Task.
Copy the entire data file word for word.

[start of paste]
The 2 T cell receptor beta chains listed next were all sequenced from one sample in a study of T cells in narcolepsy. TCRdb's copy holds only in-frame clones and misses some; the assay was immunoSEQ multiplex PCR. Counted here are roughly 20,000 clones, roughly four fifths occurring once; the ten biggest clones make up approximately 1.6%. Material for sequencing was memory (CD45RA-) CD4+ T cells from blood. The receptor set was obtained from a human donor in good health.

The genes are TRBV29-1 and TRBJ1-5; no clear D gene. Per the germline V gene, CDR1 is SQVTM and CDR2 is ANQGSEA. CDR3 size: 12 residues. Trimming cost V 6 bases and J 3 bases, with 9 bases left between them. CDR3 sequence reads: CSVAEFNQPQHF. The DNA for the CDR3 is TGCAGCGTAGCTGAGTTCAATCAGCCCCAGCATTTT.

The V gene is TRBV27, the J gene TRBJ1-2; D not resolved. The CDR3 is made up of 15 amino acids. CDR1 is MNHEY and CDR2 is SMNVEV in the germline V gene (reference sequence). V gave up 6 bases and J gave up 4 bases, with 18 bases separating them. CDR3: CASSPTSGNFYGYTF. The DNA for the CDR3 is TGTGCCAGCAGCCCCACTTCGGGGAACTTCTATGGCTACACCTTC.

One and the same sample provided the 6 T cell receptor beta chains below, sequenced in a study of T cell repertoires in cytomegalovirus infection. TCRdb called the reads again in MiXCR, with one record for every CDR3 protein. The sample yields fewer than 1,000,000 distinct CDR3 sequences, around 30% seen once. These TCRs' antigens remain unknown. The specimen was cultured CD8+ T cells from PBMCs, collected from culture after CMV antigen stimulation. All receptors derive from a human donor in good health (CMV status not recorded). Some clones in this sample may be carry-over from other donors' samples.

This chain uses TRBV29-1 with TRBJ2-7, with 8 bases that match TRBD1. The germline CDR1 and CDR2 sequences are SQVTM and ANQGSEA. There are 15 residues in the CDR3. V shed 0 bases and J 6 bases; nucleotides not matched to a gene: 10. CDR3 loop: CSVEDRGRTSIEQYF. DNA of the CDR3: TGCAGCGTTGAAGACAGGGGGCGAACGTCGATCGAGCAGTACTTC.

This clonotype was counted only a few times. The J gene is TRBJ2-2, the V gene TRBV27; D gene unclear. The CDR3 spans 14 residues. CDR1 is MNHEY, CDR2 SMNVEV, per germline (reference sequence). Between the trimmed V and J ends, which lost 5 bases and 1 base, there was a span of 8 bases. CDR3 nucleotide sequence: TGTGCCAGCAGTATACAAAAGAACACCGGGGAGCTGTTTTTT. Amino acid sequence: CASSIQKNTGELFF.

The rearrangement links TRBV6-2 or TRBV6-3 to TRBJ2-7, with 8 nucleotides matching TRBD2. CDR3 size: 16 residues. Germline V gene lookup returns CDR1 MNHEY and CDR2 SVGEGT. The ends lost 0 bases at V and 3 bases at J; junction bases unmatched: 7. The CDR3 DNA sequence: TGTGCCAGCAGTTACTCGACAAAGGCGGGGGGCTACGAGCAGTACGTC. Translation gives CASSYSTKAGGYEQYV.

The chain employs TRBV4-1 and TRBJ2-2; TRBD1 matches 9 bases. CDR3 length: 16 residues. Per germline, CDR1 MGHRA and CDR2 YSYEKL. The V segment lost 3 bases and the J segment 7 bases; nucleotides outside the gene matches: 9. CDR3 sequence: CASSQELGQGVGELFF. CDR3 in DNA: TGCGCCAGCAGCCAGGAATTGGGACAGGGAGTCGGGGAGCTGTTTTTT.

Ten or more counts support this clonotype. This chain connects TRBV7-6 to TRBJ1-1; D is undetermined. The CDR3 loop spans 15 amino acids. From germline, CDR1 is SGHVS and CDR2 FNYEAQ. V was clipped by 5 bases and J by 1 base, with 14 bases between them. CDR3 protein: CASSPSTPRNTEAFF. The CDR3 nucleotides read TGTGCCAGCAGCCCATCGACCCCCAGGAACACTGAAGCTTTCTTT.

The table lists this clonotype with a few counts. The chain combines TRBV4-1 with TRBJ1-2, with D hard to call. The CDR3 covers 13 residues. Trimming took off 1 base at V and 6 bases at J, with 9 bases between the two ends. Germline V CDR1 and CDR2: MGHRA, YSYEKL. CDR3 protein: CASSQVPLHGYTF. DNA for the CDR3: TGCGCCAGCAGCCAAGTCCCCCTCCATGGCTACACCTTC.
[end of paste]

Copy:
The 2 T cell receptor beta chains listed next were all sequenced from one sample in a study of T cells in narcolepsy. TCRdb's copy holds only in-frame clones and misses some; the assay was immunoSEQ multiplex PCR. Counted here are roughly 20,000 clones, roughly four fifths occurring once; the ten biggest clones make up approximately 1.6%. Material for sequencing was memory (CD45RA-) CD4+ T cells from blood. The receptor set was obtained from a human donor in good health.

The genes are TRBV29-1 and TRBJ1-5; no clear D gene. Per the germline V gene, CDR1 is SQVTM and CDR2 is ANQGSEA. CDR3 size: 12 residues. Trimming cost V 6 bases and J 3 bases, with 9 bases left between them. CDR3 sequence reads: CSVAEFNQPQHF. The DNA for the CDR3 is TGCAGCGTAGCTGAGTTCAATCAGCCCCAGCATTTT.

The V gene is TRBV27, the J gene TRBJ1-2; D not resolved. The CDR3 is made up of 15 amino acids. CDR1 is MNHEY and CDR2 is SMNVEV in the germline V gene (reference sequence). V gave up 6 bases and J gave up 4 bases, with 18 bases separating them. CDR3: CASSPTSGNFYGYTF. The DNA for the CDR3 is TGTGCCAGCAGCCCCACTTCGGGGAACTTCTATGGCTACACCTTC.

One and the same sample provided the 6 T cell receptor beta chains below, sequenced in a study of T cell repertoires in cytomegalovirus infection. TCRdb called the reads again in MiXCR, with one record for every CDR3 protein. The sample yields fewer than 1,000,000 distinct CDR3 sequences, around 30% seen once. These TCRs' antigens remain unknown. The specimen was cultured CD8+ T cells from PBMCs, collected from culture after CMV antigen stimulation. All receptors derive from a human donor in good health (CMV status not recorded). Some clones in this sample may be carry-over from other donors' samples.

This chain uses TRBV29-1 with TRBJ2-7, with 8 bases that match TRBD1. The germline CDR1 and CDR2 sequences are SQVTM and ANQGSEA. There are 15 residues in the CDR3. V shed 0 bases and J 6 bases; nucleotides not matched to a gene: 10. CDR3 loop: CSVEDRGRTSIEQYF. DNA of the CDR3: TGCAGCGTTGAAGACAGGGGGCGAACGTCGATCGAGCAGTACTTC.

This clonotype was counted only a few times. The J gene is TRBJ2-2, the V gene TRBV27; D gene unclear. The CDR3 spans 14 residues. CDR1 is MNHEY, CDR2 SMNVEV, per germline (reference sequence). Between the trimmed V and J ends, which lost 5 bases and 1 base, there was a span of 8 bases. CDR3 nucleotide sequence: TGTGCCAGCAGTATACAAAAGAACACCGGGGAGCTGTTTTTT. Amino acid sequence: CASSIQKNTGELFF.

The rearrangement links TRBV6-2 or TRBV6-3 to TRBJ2-7, with 8 nucleotides matching TRBD2. CDR3 size: 16 residues. Germline V gene lookup returns CDR1 MNHEY and CDR2 SVGEGT. The ends lost 0 bases at V and 3 bases at J; junction bases unmatched: 7. The CDR3 DNA sequence: TGTGCCAGCAGTTACTCGACAAAGGCGGGGGGCTACGAGCAGTACGTC. Translation gives CASSYSTKAGGYEQYV.

The chain employs TRBV4-1 and TRBJ2-2; TRBD1 matches 9 bases. CDR3 length: 16 residues. Per germline, CDR1 MGHRA and CDR2 YSYEKL. The V segment lost 3 bases and the J segment 7 bases; nucleotides outside the gene matches: 9. CDR3 sequence: CASSQELGQGVGELFF. CDR3 in DNA: TGCGCCAGCAGCCAGGAATTGGGACAGGGAGTCGGGGAGCTGTTTTTT.

Ten or more counts support this clonotype. This chain connects TRBV7-6 to TRBJ1-1; D is undetermined. The CDR3 loop spans 15 amino acids. From germline, CDR1 is SGHVS and CDR2 FNYEAQ. V was clipped by 5 bases and J by 1 base, with 14 bases between them. CDR3 protein: CASSPSTPRNTEAFF. The CDR3 nucleotides read TGTGCCAGCAGCCCATCGACCCCCAGGAACACTGAAGCTTTCTTT.

The table lists this clonotype with a few counts. The chain combines TRBV4-1 with TRBJ1-2, with D hard to call. The CDR3 covers 13 residues. Trimming took off 1 base at V and 6 bases at J, with 9 bases between the two ends. Germline V CDR1 and CDR2: MGHRA, YSYEKL. CDR3 protein: CASSQVPLHGYTF. DNA for the CDR3: TGCGCCAGCAGCCAAGTCCCCCTCCATGGCTACACCTTC.